What's the buzz with GSA's $10B OASIS contract?
Many are skeptical, many optimistic about OASIS
- By Mark Hoover
- Feb 01, 2013
The latest discussions of the General Services Administration’s OASIS vehicle have as much skepticism as optimism.
The skepticism came to the forefront at the strategic sourcing event on Thursday, sponsored by the Professional Services Council, the Coalition for Government Procurement, TechAmerica and ACT/IAC.
The $10 billion OASIS vehicle has been proposed by the GSA as a contract that is designed to meet agencies’ needs for professional services in areas such as management and consulting, professional consulting, professional engineering, logistics and finance, as well as ancillary support services.
One main concern about the contract was the “how” aspect; both government and contractors can agree on the idea behind OASIS, but how it can be achieve what it seeks to achieve is a whole different question.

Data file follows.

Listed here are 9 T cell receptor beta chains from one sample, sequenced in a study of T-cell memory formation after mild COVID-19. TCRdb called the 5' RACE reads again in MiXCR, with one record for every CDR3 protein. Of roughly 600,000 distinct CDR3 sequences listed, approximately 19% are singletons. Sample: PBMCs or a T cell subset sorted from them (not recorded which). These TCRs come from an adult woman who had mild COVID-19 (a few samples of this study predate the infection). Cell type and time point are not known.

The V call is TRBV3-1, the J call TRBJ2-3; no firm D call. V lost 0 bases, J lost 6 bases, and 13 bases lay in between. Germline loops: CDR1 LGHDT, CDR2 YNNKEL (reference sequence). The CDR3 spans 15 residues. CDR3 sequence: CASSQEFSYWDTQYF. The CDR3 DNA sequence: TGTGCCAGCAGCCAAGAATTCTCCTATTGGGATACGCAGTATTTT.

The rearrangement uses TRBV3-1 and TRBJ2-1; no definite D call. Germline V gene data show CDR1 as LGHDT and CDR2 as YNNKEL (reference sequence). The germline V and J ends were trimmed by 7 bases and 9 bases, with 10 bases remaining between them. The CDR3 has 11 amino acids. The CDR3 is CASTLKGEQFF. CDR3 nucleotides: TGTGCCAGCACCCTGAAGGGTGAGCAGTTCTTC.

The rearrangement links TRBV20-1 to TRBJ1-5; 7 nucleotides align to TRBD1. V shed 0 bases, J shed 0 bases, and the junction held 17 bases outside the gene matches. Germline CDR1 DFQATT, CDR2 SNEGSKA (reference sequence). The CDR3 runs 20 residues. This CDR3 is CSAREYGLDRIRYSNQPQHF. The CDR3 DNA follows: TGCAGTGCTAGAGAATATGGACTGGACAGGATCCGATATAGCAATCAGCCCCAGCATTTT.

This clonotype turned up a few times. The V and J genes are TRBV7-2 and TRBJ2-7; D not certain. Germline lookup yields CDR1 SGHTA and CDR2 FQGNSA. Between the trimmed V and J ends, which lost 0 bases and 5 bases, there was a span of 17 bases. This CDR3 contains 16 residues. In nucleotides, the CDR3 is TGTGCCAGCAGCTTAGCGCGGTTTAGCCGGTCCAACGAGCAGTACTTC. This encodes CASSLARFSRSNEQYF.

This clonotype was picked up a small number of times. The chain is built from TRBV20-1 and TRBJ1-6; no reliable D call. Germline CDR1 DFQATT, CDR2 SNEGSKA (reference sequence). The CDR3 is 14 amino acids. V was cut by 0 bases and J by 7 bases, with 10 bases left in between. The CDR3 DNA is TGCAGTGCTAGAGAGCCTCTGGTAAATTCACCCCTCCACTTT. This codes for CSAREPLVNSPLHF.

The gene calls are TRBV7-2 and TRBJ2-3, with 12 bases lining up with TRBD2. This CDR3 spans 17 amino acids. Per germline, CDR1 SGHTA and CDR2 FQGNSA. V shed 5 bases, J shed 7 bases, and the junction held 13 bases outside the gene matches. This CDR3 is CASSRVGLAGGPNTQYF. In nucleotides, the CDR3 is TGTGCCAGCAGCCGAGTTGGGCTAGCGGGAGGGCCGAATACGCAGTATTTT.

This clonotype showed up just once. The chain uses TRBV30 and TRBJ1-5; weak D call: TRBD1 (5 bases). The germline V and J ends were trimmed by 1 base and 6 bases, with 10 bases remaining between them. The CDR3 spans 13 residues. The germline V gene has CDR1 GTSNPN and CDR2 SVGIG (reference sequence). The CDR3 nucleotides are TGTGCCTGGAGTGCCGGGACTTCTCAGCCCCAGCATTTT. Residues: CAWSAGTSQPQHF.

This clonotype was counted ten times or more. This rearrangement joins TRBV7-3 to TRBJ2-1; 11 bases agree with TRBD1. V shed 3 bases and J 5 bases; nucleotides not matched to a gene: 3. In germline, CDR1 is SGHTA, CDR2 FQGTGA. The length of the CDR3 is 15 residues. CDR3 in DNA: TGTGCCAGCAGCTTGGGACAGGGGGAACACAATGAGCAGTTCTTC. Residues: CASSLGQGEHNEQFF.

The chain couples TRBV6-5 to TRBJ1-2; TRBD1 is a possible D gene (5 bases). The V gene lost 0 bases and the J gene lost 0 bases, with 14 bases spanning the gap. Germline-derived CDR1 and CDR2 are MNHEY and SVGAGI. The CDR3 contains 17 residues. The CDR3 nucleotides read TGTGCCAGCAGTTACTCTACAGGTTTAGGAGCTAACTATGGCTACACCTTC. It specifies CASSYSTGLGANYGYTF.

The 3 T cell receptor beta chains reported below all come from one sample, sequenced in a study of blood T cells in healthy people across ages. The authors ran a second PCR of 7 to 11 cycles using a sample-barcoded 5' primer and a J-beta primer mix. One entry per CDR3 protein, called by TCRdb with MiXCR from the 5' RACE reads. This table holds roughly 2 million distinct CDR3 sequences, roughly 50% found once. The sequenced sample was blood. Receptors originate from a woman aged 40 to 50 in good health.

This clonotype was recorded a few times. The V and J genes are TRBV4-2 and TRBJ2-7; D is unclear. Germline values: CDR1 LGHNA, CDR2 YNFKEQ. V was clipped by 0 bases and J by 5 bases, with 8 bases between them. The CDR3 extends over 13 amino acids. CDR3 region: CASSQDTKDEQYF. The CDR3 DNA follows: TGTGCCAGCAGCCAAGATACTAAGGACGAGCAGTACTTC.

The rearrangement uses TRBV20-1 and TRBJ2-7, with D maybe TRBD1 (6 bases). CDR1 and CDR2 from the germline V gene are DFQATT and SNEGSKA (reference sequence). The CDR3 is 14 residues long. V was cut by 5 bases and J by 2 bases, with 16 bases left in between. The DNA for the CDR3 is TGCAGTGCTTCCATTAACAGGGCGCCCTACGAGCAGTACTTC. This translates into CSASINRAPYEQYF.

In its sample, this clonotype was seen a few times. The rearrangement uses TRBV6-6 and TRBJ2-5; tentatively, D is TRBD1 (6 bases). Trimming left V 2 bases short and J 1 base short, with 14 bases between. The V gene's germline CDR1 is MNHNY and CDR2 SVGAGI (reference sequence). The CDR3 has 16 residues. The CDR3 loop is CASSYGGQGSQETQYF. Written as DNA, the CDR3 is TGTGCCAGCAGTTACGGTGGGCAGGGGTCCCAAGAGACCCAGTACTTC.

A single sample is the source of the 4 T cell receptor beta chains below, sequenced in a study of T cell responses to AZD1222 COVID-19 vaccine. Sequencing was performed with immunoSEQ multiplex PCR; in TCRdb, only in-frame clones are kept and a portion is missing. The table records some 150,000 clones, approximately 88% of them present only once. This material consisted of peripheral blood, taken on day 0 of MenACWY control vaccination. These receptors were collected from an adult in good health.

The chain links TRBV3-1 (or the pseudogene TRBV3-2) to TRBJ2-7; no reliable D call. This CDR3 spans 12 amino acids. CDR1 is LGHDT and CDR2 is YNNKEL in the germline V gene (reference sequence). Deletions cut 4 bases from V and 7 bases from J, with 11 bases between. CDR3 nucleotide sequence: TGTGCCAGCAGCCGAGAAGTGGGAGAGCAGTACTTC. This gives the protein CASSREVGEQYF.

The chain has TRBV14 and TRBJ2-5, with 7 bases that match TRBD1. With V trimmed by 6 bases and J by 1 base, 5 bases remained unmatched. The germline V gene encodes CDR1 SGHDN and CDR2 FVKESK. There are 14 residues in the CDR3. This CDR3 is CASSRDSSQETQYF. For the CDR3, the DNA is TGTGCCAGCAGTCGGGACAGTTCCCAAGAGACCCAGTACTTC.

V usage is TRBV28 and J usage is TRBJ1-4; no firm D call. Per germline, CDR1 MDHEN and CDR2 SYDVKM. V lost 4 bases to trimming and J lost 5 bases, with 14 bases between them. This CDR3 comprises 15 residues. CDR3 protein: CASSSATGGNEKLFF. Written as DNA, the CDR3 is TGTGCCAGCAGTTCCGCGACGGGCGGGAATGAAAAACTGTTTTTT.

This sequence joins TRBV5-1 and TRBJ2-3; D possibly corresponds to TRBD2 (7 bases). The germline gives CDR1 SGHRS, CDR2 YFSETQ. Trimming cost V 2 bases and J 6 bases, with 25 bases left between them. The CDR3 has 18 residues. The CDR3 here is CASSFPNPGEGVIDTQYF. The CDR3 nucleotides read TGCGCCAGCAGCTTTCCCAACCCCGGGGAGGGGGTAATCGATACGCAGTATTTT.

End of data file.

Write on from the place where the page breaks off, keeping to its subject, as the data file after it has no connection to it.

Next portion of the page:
Another concern around strategic sourcing and OASIS is its apparent likeness to Lowest Price Technically Acceptable procurement, in which the government will make acquisitions based solely on price.
At Thursday’s event, however, officials affiliated with the contract offered their thoughts.
The whole purpose behind the contract is to be more intentional in what the government buys, and how the government buys it, said Lena Trudeau, associate commissioner, Strategic Innovations at GSA.
It also is an attempt to come up with a consistent vocabulary and common language when the government is making acquisitions, said Jeff Koses, director, Office of Acquisition Operations, GSS at GSA.
Koses brought up a counterpoint, saying that some people have had concerns that OASIS is a redundant contract, but he assured the audience that it was not.
It is designed to enable complex integration across multiple areas of the government, he said.
One audience member asked how small businesses would fare in a contract like this, not seeing how they could stand a chance.
“I think it’s actually going to be better for small businesses,” said Jim Ghiloni, director of business operations at GSA/FAS/AAS at GSA. The ones that lose in the bidding will learn from their mistakes, and come back stronger.
On the other hand, the performance of small-business winners will be broadcast throughout the industry, thereby helping them gain good publicity, and more work in the future, said Ghiloni.
Mark Hoover is a contributing writer to Washington Technology.